It is so easy! And cheap! And you can use the prettiest dish you want! Make your way over to Wal-Mart and get these things:

  • Parrafin wax (find it by the baking section)
  • Twisted cotton twine (hardware section)
  • Essential oils (candle section)
  • A pretty dish if you don’t have one at home.

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One pound of paraffin wax will make two to three candles of the size I made. It cost about $2.50, I believe. The essential oils cost $0.98 a piece, so that’s a steal! Cotton twine is inexpensive as well, so when I say this is a cheap DIY, it’s true.

I decided to choose Warm Sugar Cookie and Cinnamon scent for my essential oil. I mixed them, because I wanted a really sweet, delicious, fall smelling scent. You can choose any number of scents to mix, but make sure your scents are complimentary or your candle will be ruined!

So here’s how to do it.

First, cut a length of twine longer than the height of your container. Tape it to the bottom of your container with duct tape. If you are using a clear jar, use clear tape. Pull the string so it is tight and straight, and place it between two paint brushes or pencils, taping those together tightly. Now your container is ready.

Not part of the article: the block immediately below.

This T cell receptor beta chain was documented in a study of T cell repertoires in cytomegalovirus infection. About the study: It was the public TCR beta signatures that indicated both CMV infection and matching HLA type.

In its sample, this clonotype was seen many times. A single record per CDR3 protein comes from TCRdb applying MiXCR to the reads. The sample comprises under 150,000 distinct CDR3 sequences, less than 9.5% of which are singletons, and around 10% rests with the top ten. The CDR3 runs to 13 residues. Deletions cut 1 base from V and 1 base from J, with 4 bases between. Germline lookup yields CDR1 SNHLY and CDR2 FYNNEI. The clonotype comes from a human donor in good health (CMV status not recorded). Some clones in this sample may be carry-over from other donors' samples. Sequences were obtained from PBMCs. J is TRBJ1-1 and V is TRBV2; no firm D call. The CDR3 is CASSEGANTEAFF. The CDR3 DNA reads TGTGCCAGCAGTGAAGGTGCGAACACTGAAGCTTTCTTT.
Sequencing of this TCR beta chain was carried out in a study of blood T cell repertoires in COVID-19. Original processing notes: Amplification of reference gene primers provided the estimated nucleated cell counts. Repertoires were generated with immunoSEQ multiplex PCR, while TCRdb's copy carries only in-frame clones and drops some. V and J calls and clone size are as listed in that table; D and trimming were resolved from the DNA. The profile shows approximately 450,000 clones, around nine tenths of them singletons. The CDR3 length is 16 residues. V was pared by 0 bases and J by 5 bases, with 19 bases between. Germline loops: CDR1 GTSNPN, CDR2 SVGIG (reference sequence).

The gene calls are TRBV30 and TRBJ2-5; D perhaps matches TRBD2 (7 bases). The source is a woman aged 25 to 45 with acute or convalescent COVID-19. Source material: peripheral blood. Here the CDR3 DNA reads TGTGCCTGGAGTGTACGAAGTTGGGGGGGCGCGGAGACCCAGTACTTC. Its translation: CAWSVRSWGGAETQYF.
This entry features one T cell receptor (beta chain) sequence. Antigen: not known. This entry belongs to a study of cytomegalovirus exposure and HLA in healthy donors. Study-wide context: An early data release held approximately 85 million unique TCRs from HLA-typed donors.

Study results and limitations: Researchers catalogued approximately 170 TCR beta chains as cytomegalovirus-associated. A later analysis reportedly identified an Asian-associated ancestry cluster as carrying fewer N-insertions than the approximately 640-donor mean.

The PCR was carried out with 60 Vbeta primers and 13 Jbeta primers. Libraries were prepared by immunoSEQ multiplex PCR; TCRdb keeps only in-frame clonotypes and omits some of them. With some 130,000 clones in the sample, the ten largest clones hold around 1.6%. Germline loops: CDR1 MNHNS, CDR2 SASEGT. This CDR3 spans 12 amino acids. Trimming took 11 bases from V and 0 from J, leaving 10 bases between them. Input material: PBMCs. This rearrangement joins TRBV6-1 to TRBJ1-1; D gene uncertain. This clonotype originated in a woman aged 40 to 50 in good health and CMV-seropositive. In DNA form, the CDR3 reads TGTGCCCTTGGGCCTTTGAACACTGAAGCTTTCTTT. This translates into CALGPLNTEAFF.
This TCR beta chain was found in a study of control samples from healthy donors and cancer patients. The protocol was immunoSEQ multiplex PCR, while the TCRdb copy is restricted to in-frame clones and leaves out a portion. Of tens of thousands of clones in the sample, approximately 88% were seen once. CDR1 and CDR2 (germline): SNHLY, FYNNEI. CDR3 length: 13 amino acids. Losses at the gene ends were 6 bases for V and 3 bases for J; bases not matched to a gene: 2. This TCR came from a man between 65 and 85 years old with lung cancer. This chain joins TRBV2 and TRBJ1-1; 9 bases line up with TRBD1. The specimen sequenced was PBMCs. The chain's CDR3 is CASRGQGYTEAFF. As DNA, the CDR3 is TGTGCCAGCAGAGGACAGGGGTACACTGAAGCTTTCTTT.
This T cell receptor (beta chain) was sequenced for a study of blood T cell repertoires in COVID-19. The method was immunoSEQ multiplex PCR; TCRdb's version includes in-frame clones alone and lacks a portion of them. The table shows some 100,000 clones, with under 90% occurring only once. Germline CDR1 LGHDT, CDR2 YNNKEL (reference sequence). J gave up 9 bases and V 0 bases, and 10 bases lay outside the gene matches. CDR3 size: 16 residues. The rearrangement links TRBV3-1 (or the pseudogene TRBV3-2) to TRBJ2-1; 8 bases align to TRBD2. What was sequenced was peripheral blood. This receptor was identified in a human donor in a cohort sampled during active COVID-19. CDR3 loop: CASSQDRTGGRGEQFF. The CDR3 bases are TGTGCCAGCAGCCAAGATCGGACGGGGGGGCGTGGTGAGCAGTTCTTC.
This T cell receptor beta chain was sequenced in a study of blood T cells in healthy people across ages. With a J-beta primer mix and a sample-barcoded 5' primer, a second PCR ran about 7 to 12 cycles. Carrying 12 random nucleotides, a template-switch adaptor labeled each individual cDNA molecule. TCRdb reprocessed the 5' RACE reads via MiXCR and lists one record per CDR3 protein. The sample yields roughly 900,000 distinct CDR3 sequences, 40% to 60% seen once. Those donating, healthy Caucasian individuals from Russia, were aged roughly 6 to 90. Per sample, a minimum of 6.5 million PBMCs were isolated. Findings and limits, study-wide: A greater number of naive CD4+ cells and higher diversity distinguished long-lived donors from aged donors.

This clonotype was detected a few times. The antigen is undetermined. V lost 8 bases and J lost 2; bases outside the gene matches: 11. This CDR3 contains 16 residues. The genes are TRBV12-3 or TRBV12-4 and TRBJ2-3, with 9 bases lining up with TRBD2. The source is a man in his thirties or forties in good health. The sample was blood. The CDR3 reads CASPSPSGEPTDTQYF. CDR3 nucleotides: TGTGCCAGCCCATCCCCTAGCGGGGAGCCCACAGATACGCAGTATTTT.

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Next, prepare a double boiler. Find a heat proof bowl (one you don’t mind getting full of wax) and a pot on which the bowl will sit. Fill the pot about half way with water. Put the water on heat and boil. While the water heats up, break your wax into smaller pieces so it melts evenly.

Place your wax in the heatproof bowl and set on top of boiling water. Heat the wax until it reaches 120 degrees or is completely melted.

Take your wax off the heat and add your oils. I used about half a bottle of each of my scents. Mix in gently.

Carefully pour your wax into the container with the wick. Let the wax cool for 24 hours before burning.

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And there you have it! Candle made at home! Mine turned out fantastically and smells absolutely delicious. I also really love the container I used because I feel like it has a distinctive Halloween vibe.

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I hope you enjoy!

Acorn Squash Chestnut Soup